Members of UN Security Council during meeting at UN headquarters in New York , October 14.
(photo credit: REUTERS)
Israel issued a measured response Monday to the UN Human Rights Council's report on the Gaza conflict, saying that it will “study” the report, criticizing the process that led to the report, and the body that sanctioned it, rather than the report itself.
This contrasts greatly with the Israeli response in 2009 to the Goldstone report that investigated Operation Cast lead in 2008-2009, when the Foreign Ministry issued a statement at the time saying it was “appalled and disappointed” by that report which it said effectively ignored Israel's right to self defense.
That type of language was not used in a response issued by the Foreign Ministry immediately after Monday's release of what is known in Jerusalem as the Schabas report, after its first chairman, William Schabas
, who stepped down after it was revealed that he was once paid for his services by the PLO. The report concluded that Israel and the Palestinians may have committed war crimes in last year's 51-day conflict
“Israel is studying the Commission of Inquiry Report (COI) from the United Nations’ Human Rights Council (UNHRC),” the response said, before criticizing the process. “Just as Israel seriously considered every complaint, no matter its origin, it will also seriously study this report. We take note of the fact that the authors of this report admitted that they lacked much of the relevant information.”
Regarding the process, the statement said “it is well known that the entire process that led to the production of this report was politically motivated and morally flawed from the outset.”
The statement said it was “regrettable” that the report did not recognize the “profound difference between Israel's moral behavior” during the operation, and the terror organizations it confronted.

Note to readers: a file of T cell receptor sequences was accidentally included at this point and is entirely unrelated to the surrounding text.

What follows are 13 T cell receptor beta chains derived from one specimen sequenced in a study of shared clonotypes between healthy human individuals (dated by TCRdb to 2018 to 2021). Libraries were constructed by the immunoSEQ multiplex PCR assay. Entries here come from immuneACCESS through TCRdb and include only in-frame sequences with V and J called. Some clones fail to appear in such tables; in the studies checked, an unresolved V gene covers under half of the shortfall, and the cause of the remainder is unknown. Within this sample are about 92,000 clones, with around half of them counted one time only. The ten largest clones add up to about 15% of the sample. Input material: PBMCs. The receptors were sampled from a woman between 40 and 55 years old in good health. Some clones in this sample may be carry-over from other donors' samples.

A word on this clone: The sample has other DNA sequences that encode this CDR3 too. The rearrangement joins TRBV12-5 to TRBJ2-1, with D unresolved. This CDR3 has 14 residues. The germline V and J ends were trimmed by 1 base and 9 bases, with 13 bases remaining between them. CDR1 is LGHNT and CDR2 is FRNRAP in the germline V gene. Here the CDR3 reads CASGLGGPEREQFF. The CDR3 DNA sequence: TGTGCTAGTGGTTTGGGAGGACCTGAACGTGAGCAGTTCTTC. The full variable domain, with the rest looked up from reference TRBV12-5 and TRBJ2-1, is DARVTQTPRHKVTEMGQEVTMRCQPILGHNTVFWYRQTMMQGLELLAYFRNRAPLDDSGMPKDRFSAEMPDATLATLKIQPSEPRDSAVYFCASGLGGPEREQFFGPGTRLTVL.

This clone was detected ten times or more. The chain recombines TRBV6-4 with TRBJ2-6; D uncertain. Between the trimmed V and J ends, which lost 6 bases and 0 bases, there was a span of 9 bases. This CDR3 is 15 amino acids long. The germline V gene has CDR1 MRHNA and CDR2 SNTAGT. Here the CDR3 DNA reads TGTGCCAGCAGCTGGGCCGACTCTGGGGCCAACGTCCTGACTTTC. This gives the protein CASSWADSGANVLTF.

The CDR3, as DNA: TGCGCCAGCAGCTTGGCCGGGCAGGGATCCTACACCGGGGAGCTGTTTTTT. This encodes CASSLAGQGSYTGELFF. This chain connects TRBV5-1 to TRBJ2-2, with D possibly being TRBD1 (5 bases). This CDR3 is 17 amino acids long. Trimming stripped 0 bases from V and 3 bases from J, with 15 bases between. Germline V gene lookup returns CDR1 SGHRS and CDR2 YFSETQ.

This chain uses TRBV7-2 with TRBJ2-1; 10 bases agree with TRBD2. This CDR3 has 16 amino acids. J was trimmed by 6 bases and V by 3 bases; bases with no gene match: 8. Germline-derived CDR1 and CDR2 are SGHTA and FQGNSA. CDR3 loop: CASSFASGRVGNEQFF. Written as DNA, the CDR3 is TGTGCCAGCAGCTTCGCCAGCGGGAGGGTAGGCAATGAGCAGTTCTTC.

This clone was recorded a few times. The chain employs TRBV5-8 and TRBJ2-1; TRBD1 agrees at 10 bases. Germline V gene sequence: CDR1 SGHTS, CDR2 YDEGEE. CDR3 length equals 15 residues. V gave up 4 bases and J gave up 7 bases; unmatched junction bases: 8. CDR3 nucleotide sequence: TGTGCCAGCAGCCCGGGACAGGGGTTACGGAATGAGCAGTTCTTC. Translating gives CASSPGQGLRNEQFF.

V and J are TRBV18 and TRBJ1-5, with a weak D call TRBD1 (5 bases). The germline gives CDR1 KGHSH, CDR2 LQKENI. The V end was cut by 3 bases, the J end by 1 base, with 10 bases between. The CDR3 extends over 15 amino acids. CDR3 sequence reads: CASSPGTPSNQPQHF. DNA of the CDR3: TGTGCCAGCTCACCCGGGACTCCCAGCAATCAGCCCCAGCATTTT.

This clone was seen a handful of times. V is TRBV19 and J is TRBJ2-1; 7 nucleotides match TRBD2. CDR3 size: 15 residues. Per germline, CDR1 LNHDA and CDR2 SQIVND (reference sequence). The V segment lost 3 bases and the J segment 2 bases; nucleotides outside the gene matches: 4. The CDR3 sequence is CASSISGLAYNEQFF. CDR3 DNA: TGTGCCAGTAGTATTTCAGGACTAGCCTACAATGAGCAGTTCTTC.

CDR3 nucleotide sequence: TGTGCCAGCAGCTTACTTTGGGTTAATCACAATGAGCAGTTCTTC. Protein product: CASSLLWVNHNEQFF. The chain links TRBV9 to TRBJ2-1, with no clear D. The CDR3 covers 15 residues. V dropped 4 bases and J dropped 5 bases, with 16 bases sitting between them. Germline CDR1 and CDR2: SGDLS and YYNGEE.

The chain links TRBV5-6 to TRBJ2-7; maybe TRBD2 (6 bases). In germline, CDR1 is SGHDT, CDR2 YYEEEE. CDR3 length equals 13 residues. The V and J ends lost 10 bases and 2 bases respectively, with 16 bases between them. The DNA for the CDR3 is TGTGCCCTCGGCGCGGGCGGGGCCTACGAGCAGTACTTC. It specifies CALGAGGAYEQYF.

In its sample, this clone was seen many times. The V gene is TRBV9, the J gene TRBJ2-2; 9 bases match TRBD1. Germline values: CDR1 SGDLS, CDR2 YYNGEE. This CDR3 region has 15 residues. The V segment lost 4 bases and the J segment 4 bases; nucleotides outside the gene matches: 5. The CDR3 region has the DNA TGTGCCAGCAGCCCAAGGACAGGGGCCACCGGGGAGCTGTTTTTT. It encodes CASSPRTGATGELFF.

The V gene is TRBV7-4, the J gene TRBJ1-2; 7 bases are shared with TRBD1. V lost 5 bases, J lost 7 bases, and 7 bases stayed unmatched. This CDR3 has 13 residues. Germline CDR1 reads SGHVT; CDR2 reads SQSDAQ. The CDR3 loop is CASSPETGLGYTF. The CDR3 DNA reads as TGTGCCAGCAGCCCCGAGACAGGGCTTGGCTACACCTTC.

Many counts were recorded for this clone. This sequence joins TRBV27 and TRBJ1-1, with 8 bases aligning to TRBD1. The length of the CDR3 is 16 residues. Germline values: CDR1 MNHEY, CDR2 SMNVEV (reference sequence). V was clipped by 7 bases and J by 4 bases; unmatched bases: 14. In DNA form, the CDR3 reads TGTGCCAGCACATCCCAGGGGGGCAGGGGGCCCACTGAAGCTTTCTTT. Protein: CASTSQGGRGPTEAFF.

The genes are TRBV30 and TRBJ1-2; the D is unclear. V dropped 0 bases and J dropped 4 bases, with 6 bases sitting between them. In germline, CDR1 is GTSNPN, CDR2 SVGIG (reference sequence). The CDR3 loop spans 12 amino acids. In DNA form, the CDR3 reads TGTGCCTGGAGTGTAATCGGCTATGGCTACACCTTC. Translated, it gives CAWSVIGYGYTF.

According to the statement the report “was commissioned by a notoriously-biased institution, given an obviously-biased mandate, and initially headed by a grossly-biased chairperson, William Schabas.”
The commission, established by a council that “has a singular obsession with Israel,” had a mandate that “presumed Israel guilty from the start,” the statement read.
In addition, according to the response, the commission “lacked the necessary tools and expertise to conduct a professional and serious examination of armed conflict situations.”
The statement said that Israel defended itself against attacks using the “highest international standards. This was confirmed by a comprehensive examination by Israeli military and legal experts, as well as reports produced by internationally-renowned military professionals.”
Israel, the statement concluded, “will continue to uphold its commitment to the law of armed conflict despite the brutal tactics of its enemies. Israel will continue to investigate alleged wrongdoing in accordance with international standards and to cooperate with those UN bodies that conduct themselves in an objective, fair and professional manner.”